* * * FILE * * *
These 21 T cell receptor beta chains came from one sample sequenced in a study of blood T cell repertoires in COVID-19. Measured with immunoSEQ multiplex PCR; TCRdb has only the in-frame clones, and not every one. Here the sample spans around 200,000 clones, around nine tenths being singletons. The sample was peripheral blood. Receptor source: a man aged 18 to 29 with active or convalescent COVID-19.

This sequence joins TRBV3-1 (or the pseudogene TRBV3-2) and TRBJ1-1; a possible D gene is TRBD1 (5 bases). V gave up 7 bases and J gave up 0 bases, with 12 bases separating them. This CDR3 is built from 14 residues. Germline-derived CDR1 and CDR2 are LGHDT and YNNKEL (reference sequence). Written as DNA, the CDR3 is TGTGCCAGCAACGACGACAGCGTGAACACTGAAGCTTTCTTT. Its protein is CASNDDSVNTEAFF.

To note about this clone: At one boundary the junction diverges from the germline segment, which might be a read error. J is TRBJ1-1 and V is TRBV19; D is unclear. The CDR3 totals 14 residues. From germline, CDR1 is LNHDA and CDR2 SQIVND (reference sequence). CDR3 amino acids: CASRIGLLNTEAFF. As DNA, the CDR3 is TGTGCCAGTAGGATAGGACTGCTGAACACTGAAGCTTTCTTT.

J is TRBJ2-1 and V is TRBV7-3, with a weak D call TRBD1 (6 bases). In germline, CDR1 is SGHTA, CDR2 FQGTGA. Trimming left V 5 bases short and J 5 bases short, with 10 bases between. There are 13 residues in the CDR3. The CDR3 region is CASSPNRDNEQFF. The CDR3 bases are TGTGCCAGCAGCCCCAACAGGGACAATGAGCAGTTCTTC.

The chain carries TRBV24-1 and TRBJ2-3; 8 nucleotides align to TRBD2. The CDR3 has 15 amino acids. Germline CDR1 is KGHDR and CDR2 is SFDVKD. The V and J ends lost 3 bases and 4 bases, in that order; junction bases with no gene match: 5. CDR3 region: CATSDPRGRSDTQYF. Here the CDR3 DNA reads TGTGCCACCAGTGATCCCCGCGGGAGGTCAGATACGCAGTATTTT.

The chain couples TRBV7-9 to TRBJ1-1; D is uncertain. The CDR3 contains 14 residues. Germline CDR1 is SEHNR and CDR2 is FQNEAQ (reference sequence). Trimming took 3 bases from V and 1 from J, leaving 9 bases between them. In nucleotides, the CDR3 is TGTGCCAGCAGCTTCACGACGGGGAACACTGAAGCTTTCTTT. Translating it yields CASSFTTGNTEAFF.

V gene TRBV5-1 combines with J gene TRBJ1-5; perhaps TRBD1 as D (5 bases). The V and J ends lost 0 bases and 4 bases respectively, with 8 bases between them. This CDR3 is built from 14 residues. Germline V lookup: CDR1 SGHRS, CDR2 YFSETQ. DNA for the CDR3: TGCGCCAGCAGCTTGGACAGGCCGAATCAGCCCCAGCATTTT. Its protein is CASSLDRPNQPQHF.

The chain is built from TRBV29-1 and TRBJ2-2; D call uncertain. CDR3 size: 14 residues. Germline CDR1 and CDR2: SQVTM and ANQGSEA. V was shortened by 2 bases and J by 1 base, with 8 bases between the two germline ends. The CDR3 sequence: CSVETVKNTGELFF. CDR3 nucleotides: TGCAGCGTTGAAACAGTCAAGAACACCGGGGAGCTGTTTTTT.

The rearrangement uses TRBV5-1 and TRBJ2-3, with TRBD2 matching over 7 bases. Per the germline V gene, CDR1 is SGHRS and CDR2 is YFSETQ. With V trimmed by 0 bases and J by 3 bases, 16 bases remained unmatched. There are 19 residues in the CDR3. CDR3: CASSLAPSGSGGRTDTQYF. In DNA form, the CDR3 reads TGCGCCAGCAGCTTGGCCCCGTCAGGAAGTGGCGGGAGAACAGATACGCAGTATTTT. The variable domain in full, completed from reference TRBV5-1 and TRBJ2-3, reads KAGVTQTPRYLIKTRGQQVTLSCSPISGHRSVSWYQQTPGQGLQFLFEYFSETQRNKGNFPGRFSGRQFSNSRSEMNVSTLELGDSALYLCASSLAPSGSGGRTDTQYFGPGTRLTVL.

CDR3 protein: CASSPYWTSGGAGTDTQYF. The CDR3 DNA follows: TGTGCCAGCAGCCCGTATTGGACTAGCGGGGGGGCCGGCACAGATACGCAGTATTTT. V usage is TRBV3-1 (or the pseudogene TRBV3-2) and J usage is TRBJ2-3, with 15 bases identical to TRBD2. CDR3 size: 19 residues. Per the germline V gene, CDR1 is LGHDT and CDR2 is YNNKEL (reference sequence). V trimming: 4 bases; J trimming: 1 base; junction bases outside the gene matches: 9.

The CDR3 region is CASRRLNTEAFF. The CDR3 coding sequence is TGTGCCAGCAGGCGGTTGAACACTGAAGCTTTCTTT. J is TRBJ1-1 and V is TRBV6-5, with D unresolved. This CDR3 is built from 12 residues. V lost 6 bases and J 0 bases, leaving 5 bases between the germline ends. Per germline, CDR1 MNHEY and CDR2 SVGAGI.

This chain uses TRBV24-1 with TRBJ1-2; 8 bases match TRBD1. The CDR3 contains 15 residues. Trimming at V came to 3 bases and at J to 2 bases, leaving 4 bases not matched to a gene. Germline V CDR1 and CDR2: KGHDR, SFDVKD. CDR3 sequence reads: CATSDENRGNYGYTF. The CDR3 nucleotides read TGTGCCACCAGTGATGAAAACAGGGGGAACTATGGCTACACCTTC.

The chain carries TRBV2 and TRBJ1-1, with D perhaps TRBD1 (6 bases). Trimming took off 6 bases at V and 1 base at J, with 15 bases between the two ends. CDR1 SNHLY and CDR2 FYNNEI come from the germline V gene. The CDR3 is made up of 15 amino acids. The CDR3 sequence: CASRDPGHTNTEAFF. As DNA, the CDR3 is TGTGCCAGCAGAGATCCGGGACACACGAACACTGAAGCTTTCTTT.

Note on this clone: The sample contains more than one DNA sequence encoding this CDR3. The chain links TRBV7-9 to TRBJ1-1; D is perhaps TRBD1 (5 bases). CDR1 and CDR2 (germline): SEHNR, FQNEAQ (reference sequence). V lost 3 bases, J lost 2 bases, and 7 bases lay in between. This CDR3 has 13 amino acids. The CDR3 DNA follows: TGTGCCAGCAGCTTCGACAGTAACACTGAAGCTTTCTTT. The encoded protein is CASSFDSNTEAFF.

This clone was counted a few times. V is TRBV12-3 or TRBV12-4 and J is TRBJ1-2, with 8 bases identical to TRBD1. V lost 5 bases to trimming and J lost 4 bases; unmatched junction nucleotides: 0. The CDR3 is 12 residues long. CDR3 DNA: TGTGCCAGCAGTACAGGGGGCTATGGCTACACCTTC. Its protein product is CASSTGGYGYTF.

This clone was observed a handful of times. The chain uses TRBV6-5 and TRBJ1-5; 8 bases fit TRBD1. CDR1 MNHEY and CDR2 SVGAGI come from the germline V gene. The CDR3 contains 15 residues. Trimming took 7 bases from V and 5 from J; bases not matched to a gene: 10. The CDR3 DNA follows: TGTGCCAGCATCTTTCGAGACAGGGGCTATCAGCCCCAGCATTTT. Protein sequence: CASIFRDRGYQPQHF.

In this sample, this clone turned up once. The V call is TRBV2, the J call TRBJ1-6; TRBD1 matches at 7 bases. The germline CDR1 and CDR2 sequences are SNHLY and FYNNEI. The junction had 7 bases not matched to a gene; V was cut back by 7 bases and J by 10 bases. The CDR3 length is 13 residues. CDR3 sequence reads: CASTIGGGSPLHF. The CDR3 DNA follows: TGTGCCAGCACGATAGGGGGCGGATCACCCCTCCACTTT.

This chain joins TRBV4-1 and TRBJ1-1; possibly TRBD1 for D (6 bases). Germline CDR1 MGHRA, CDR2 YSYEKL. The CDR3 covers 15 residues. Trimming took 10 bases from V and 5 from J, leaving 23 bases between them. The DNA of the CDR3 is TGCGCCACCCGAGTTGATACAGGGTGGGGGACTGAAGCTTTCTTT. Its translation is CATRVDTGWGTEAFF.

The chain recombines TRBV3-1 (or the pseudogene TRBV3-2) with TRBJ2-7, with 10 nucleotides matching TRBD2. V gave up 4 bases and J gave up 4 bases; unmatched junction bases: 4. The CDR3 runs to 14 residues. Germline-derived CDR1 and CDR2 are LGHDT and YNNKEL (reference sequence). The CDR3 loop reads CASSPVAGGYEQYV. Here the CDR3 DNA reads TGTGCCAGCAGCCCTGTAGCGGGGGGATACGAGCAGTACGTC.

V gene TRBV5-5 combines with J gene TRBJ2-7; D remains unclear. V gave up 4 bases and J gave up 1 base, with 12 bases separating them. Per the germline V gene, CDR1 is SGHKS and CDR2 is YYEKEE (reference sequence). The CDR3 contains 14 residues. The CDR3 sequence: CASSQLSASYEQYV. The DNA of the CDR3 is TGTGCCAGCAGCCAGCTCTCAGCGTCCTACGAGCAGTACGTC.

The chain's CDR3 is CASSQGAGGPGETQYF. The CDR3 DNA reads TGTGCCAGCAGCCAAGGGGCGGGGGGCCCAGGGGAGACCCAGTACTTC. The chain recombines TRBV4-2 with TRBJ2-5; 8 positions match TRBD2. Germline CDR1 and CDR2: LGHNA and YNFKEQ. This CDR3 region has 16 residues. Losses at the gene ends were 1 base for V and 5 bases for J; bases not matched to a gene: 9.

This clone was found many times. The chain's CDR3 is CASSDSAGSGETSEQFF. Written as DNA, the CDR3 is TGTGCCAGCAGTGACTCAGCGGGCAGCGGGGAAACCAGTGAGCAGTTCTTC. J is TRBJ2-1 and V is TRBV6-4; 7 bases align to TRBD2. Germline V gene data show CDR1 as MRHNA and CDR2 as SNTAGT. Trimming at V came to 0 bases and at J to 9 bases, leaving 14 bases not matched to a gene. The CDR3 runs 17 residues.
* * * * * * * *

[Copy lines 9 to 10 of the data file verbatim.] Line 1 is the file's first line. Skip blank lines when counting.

The rearrangement uses TRBV5-1 and TRBJ2-3, with TRBD2 matching over 7 bases. Per the germline V gene, CDR1 is SGHRS and CDR2 is YFSETQ. With V trimmed by 0 bases and J by 3 bases, 16 bases remained unmatched. There are 19 residues in the CDR3. CDR3: CASSLAPSGSGGRTDTQYF. In DNA form, the CDR3 reads TGCGCCAGCAGCTTGGCCCCGTCAGGAAGTGGCGGGAGAACAGATACGCAGTATTTT. The variable domain in full, completed from reference TRBV5-1 and TRBJ2-3, reads KAGVTQTPRYLIKTRGQQVTLSCSPISGHRSVSWYQQTPGQGLQFLFEYFSETQRNKGNFPGRFSGRQFSNSRSEMNVSTLELGDSALYLCASSLAPSGSGGRTDTQYFGPGTRLTVL.

CDR3 protein: CASSPYWTSGGAGTDTQYF. The CDR3 DNA follows: TGTGCCAGCAGCCCGTATTGGACTAGCGGGGGGGCCGGCACAGATACGCAGTATTTT. V usage is TRBV3-1 (or the pseudogene TRBV3-2) and J usage is TRBJ2-3, with 15 bases identical to TRBD2. CDR3 size: 19 residues. Per the germline V gene, CDR1 is LGHDT and CDR2 is YNNKEL (reference sequence). V trimming: 4 bases; J trimming: 1 base; junction bases outside the gene matches: 9.